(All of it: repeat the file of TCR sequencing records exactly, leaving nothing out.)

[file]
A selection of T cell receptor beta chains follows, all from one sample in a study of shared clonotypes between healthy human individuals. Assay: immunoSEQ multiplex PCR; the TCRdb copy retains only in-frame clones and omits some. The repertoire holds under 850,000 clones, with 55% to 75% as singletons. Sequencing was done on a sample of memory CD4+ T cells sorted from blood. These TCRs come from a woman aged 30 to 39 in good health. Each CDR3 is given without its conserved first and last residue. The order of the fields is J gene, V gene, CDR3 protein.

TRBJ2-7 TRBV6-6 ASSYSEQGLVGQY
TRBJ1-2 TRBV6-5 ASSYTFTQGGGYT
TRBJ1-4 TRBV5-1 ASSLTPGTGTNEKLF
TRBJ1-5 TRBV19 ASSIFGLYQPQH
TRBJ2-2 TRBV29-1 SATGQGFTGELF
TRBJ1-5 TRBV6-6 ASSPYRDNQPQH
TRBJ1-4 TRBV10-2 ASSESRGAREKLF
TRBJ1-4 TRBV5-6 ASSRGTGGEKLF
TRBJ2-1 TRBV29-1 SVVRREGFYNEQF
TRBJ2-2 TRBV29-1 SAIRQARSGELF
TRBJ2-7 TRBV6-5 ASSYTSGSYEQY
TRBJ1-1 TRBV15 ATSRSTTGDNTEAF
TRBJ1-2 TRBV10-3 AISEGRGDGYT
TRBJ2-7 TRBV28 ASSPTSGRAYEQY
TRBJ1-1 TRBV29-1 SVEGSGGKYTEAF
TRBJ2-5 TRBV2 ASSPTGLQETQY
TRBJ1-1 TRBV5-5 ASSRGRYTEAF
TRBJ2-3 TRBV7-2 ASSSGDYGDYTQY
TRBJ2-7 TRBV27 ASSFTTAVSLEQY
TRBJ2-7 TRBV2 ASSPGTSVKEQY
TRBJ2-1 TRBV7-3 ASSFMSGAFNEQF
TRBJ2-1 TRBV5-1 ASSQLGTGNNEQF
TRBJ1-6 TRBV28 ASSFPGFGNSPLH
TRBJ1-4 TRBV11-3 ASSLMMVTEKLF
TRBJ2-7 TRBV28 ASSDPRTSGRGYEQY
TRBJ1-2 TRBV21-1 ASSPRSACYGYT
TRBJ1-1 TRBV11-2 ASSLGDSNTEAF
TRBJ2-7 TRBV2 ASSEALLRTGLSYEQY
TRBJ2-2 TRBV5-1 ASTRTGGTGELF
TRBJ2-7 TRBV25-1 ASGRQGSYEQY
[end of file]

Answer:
A selection of T cell receptor beta chains follows, all from one sample in a study of shared clonotypes between healthy human individuals. Assay: immunoSEQ multiplex PCR; the TCRdb copy retains only in-frame clones and omits some. The repertoire holds under 850,000 clones, with 55% to 75% as singletons. Sequencing was done on a sample of memory CD4+ T cells sorted from blood. These TCRs come from a woman aged 30 to 39 in good health. Each CDR3 is given without its conserved first and last residue. The order of the fields is J gene, V gene, CDR3 protein.

TRBJ2-7 TRBV6-6 ASSYSEQGLVGQY
TRBJ1-2 TRBV6-5 ASSYTFTQGGGYT
TRBJ1-4 TRBV5-1 ASSLTPGTGTNEKLF
TRBJ1-5 TRBV19 ASSIFGLYQPQH
TRBJ2-2 TRBV29-1 SATGQGFTGELF
TRBJ1-5 TRBV6-6 ASSPYRDNQPQH
TRBJ1-4 TRBV10-2 ASSESRGAREKLF
TRBJ1-4 TRBV5-6 ASSRGTGGEKLF
TRBJ2-1 TRBV29-1 SVVRREGFYNEQF
TRBJ2-2 TRBV29-1 SAIRQARSGELF
TRBJ2-7 TRBV6-5 ASSYTSGSYEQY
TRBJ1-1 TRBV15 ATSRSTTGDNTEAF
TRBJ1-2 TRBV10-3 AISEGRGDGYT
TRBJ2-7 TRBV28 ASSPTSGRAYEQY
TRBJ1-1 TRBV29-1 SVEGSGGKYTEAF
TRBJ2-5 TRBV2 ASSPTGLQETQY
TRBJ1-1 TRBV5-5 ASSRGRYTEAF
TRBJ2-3 TRBV7-2 ASSSGDYGDYTQY
TRBJ2-7 TRBV27 ASSFTTAVSLEQY
TRBJ2-7 TRBV2 ASSPGTSVKEQY
TRBJ2-1 TRBV7-3 ASSFMSGAFNEQF
TRBJ2-1 TRBV5-1 ASSQLGTGNNEQF
TRBJ1-6 TRBV28 ASSFPGFGNSPLH
TRBJ1-4 TRBV11-3 ASSLMMVTEKLF
TRBJ2-7 TRBV28 ASSDPRTSGRGYEQY
TRBJ1-2 TRBV21-1 ASSPRSACYGYT
TRBJ1-1 TRBV11-2 ASSLGDSNTEAF
TRBJ2-7 TRBV2 ASSEALLRTGLSYEQY
TRBJ2-2 TRBV5-1 ASTRTGGTGELF
TRBJ2-7 TRBV25-1 ASGRQGSYEQY